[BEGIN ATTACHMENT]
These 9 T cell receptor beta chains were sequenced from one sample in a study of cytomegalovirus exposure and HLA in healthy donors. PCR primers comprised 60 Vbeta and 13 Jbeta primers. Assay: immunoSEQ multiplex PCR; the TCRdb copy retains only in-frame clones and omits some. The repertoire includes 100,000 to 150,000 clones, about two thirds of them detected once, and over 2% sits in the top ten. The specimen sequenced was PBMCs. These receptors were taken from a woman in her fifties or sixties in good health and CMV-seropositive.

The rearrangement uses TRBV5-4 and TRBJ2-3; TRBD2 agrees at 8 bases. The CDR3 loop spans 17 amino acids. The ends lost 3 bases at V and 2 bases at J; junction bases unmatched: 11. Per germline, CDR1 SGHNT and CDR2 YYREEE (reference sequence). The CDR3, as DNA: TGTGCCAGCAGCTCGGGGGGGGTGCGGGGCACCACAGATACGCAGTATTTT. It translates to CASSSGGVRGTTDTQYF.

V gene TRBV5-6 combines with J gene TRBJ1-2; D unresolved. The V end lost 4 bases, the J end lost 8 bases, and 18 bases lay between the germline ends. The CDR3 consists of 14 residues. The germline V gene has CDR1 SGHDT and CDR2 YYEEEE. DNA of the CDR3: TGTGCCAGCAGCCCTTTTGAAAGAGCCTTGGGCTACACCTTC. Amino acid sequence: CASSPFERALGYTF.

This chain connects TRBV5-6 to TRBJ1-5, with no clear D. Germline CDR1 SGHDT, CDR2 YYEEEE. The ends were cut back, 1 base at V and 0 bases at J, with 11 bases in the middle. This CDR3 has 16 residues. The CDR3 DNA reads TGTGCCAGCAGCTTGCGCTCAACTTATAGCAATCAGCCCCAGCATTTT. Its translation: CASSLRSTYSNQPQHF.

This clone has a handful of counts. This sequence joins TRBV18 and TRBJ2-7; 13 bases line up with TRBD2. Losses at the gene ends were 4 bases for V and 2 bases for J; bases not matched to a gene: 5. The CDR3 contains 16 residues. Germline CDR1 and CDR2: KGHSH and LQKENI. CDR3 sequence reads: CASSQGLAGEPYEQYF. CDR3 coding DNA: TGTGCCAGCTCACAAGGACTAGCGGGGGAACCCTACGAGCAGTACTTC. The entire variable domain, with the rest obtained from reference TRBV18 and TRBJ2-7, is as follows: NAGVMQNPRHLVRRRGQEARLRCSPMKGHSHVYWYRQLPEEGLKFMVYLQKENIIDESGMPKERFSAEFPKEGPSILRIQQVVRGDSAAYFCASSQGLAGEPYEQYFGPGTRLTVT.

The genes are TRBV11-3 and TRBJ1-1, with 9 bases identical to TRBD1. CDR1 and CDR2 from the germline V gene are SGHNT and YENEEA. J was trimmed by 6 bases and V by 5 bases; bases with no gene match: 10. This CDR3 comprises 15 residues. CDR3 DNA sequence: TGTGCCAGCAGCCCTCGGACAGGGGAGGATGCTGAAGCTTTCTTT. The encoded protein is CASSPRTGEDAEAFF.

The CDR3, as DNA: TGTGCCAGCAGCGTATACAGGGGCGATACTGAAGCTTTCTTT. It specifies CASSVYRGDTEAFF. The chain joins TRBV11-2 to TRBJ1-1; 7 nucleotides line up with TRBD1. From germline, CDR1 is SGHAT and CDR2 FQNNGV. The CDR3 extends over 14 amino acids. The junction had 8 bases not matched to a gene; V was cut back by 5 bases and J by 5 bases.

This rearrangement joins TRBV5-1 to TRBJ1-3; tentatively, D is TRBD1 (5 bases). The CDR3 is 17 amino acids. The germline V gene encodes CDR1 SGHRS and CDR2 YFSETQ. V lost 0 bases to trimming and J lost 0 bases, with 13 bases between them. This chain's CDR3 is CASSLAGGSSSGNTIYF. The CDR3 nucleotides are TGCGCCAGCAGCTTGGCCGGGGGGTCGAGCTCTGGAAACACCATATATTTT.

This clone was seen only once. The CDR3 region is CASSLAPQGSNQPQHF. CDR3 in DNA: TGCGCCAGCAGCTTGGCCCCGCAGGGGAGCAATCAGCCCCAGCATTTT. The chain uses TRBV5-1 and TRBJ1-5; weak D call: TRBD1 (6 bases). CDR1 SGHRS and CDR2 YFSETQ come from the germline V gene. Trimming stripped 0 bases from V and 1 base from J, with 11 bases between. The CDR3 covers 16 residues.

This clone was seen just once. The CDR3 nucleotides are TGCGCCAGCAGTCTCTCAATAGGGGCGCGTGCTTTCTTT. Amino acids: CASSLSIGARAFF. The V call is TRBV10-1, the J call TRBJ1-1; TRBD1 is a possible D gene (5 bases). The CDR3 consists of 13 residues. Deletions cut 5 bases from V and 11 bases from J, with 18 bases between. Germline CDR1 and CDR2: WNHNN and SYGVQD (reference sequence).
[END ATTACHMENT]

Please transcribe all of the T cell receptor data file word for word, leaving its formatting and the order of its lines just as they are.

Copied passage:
These 9 T cell receptor beta chains were sequenced from one sample in a study of cytomegalovirus exposure and HLA in healthy donors. PCR primers comprised 60 Vbeta and 13 Jbeta primers. Assay: immunoSEQ multiplex PCR; the TCRdb copy retains only in-frame clones and omits some. The repertoire includes 100,000 to 150,000 clones, about two thirds of them detected once, and over 2% sits in the top ten. The specimen sequenced was PBMCs. These receptors were taken from a woman in her fifties or sixties in good health and CMV-seropositive.

The rearrangement uses TRBV5-4 and TRBJ2-3; TRBD2 agrees at 8 bases. The CDR3 loop spans 17 amino acids. The ends lost 3 bases at V and 2 bases at J; junction bases unmatched: 11. Per germline, CDR1 SGHNT and CDR2 YYREEE (reference sequence). The CDR3, as DNA: TGTGCCAGCAGCTCGGGGGGGGTGCGGGGCACCACAGATACGCAGTATTTT. It translates to CASSSGGVRGTTDTQYF.

V gene TRBV5-6 combines with J gene TRBJ1-2; D unresolved. The V end lost 4 bases, the J end lost 8 bases, and 18 bases lay between the germline ends. The CDR3 consists of 14 residues. The germline V gene has CDR1 SGHDT and CDR2 YYEEEE. DNA of the CDR3: TGTGCCAGCAGCCCTTTTGAAAGAGCCTTGGGCTACACCTTC. Amino acid sequence: CASSPFERALGYTF.

This chain connects TRBV5-6 to TRBJ1-5, with no clear D. Germline CDR1 SGHDT, CDR2 YYEEEE. The ends were cut back, 1 base at V and 0 bases at J, with 11 bases in the middle. This CDR3 has 16 residues. The CDR3 DNA reads TGTGCCAGCAGCTTGCGCTCAACTTATAGCAATCAGCCCCAGCATTTT. Its translation: CASSLRSTYSNQPQHF.

This clone has a handful of counts. This sequence joins TRBV18 and TRBJ2-7; 13 bases line up with TRBD2. Losses at the gene ends were 4 bases for V and 2 bases for J; bases not matched to a gene: 5. The CDR3 contains 16 residues. Germline CDR1 and CDR2: KGHSH and LQKENI. CDR3 sequence reads: CASSQGLAGEPYEQYF. CDR3 coding DNA: TGTGCCAGCTCACAAGGACTAGCGGGGGAACCCTACGAGCAGTACTTC. The entire variable domain, with the rest obtained from reference TRBV18 and TRBJ2-7, is as follows: NAGVMQNPRHLVRRRGQEARLRCSPMKGHSHVYWYRQLPEEGLKFMVYLQKENIIDESGMPKERFSAEFPKEGPSILRIQQVVRGDSAAYFCASSQGLAGEPYEQYFGPGTRLTVT.

The genes are TRBV11-3 and TRBJ1-1, with 9 bases identical to TRBD1. CDR1 and CDR2 from the germline V gene are SGHNT and YENEEA. J was trimmed by 6 bases and V by 5 bases; bases with no gene match: 10. This CDR3 comprises 15 residues. CDR3 DNA sequence: TGTGCCAGCAGCCCTCGGACAGGGGAGGATGCTGAAGCTTTCTTT. The encoded protein is CASSPRTGEDAEAFF.

The CDR3, as DNA: TGTGCCAGCAGCGTATACAGGGGCGATACTGAAGCTTTCTTT. It specifies CASSVYRGDTEAFF. The chain joins TRBV11-2 to TRBJ1-1; 7 nucleotides line up with TRBD1. From germline, CDR1 is SGHAT and CDR2 FQNNGV. The CDR3 extends over 14 amino acids. The junction had 8 bases not matched to a gene; V was cut back by 5 bases and J by 5 bases.

This rearrangement joins TRBV5-1 to TRBJ1-3; tentatively, D is TRBD1 (5 bases). The CDR3 is 17 amino acids. The germline V gene encodes CDR1 SGHRS and CDR2 YFSETQ. V lost 0 bases to trimming and J lost 0 bases, with 13 bases between them. This chain's CDR3 is CASSLAGGSSSGNTIYF. The CDR3 nucleotides are TGCGCCAGCAGCTTGGCCGGGGGGTCGAGCTCTGGAAACACCATATATTTT.

This clone was seen only once. The CDR3 region is CASSLAPQGSNQPQHF. CDR3 in DNA: TGCGCCAGCAGCTTGGCCCCGCAGGGGAGCAATCAGCCCCAGCATTTT. The chain uses TRBV5-1 and TRBJ1-5; weak D call: TRBD1 (6 bases). CDR1 SGHRS and CDR2 YFSETQ come from the germline V gene. Trimming stripped 0 bases from V and 1 base from J, with 11 bases between. The CDR3 covers 16 residues.

This clone was seen just once. The CDR3 nucleotides are TGCGCCAGCAGTCTCTCAATAGGGGCGCGTGCTTTCTTT. Amino acids: CASSLSIGARAFF. The V call is TRBV10-1, the J call TRBJ1-1; TRBD1 is a possible D gene (5 bases). The CDR3 consists of 13 residues. Deletions cut 5 bases from V and 11 bases from J, with 18 bases between. Germline CDR1 and CDR2: WNHNN and SYGVQD (reference sequence).